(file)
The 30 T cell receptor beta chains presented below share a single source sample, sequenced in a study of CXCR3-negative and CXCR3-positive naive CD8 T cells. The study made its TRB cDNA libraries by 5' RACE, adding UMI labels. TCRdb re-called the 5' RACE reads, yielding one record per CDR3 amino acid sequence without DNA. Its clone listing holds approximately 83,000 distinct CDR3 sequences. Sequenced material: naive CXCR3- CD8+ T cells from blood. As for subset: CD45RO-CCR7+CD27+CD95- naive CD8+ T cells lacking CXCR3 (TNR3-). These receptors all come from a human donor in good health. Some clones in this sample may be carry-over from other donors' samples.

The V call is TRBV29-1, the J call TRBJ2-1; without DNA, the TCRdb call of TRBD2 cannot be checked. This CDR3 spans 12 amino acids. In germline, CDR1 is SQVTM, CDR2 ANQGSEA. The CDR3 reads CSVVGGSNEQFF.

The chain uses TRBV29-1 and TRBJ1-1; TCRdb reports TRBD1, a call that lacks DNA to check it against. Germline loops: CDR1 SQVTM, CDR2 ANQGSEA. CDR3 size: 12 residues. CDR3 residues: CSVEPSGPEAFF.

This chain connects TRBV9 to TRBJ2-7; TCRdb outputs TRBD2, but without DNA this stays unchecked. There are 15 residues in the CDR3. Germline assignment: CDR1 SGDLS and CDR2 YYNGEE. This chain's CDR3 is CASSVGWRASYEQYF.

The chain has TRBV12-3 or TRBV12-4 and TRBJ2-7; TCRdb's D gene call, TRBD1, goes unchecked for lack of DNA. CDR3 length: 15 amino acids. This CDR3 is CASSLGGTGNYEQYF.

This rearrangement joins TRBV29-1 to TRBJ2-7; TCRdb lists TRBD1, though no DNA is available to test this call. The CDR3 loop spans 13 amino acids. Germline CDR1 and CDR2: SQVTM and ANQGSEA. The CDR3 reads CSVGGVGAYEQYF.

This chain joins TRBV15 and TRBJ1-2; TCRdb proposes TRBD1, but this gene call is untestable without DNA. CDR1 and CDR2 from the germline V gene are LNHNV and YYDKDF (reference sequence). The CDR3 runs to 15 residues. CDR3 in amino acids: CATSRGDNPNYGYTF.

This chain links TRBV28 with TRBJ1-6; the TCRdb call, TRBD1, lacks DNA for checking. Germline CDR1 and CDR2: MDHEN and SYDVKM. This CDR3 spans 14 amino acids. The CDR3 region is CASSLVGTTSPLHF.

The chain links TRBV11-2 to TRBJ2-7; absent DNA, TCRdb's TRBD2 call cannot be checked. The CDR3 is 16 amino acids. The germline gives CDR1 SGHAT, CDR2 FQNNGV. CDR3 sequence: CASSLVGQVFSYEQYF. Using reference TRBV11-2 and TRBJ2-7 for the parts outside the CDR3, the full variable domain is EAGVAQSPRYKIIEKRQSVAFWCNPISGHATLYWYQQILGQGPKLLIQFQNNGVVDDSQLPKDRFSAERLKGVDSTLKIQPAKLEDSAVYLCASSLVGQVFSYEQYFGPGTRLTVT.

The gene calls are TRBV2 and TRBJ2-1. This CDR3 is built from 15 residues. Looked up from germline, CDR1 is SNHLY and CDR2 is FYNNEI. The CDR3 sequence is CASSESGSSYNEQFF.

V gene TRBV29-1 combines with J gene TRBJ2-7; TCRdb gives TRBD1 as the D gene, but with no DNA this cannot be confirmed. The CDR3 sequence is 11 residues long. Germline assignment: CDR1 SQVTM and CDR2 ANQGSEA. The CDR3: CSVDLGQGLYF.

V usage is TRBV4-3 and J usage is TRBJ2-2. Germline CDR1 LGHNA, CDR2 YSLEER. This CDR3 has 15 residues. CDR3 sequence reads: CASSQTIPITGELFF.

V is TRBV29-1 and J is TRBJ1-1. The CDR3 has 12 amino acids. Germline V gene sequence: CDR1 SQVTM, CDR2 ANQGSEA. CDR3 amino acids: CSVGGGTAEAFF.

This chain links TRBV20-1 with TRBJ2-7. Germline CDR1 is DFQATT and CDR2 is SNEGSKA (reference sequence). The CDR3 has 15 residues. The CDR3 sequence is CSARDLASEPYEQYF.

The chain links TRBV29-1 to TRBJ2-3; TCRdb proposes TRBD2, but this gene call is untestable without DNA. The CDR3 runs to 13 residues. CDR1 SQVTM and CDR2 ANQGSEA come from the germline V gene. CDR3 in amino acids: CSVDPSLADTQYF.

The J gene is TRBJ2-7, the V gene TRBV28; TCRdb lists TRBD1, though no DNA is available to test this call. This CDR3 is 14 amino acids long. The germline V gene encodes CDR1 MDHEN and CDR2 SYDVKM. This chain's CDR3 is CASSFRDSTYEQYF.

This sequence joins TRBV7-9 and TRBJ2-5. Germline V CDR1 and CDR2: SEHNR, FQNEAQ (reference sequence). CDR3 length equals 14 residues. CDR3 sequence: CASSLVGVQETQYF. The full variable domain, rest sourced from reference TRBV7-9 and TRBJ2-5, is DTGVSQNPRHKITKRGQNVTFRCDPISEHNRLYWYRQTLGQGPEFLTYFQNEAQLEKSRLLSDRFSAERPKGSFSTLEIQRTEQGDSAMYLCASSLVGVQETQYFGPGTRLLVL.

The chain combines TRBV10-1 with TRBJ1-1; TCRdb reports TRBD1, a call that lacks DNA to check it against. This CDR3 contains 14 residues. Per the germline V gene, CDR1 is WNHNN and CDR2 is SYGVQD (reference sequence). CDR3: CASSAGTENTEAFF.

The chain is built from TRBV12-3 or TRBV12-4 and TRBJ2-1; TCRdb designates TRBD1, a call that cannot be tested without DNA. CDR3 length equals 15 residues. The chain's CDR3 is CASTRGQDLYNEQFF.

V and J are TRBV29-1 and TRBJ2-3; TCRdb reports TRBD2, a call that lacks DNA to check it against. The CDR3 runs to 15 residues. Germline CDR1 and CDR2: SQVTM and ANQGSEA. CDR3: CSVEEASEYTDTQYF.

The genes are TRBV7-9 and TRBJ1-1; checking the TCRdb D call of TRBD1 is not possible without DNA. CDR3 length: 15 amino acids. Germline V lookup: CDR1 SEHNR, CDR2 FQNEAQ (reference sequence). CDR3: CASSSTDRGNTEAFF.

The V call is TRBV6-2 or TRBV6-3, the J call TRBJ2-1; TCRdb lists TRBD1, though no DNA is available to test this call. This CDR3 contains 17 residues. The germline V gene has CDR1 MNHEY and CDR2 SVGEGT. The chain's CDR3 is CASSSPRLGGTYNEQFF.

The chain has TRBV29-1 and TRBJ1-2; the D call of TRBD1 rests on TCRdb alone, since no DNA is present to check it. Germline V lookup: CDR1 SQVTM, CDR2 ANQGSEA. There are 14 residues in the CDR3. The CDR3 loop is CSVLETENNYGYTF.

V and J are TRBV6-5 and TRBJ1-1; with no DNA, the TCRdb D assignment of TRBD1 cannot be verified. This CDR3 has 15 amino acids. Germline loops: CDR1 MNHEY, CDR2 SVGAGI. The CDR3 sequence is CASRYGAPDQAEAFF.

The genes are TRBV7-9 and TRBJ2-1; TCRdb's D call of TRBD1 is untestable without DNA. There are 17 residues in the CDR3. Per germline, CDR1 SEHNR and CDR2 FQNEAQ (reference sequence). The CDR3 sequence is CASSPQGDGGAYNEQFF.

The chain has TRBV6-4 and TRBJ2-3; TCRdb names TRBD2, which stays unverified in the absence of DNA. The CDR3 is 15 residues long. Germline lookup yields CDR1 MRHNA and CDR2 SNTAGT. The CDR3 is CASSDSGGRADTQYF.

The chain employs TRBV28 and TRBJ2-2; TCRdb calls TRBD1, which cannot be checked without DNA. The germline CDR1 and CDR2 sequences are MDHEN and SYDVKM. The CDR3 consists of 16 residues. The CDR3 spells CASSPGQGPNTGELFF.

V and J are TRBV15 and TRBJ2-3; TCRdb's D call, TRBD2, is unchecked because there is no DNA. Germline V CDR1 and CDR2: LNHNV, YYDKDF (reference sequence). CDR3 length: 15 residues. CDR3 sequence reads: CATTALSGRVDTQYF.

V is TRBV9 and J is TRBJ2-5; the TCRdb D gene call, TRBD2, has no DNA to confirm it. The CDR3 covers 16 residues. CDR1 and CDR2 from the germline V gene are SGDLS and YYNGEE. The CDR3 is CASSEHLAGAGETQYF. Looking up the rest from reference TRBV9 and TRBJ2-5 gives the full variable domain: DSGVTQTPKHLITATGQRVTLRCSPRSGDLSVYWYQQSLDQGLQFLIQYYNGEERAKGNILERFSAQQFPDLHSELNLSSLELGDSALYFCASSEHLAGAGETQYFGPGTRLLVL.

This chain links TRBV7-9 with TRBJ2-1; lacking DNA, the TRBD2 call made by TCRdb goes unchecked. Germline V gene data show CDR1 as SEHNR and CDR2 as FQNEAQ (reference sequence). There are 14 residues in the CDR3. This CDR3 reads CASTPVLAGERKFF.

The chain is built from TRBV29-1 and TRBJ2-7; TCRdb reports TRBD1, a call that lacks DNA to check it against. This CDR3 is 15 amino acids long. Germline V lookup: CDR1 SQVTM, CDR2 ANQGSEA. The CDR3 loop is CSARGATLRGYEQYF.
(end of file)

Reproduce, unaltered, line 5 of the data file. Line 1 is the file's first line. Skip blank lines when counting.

The chain has TRBV12-3 or TRBV12-4 and TRBJ2-7; TCRdb's D gene call, TRBD1, goes unchecked for lack of DNA. CDR3 length: 15 amino acids. This CDR3 is CASSLGGTGNYEQYF.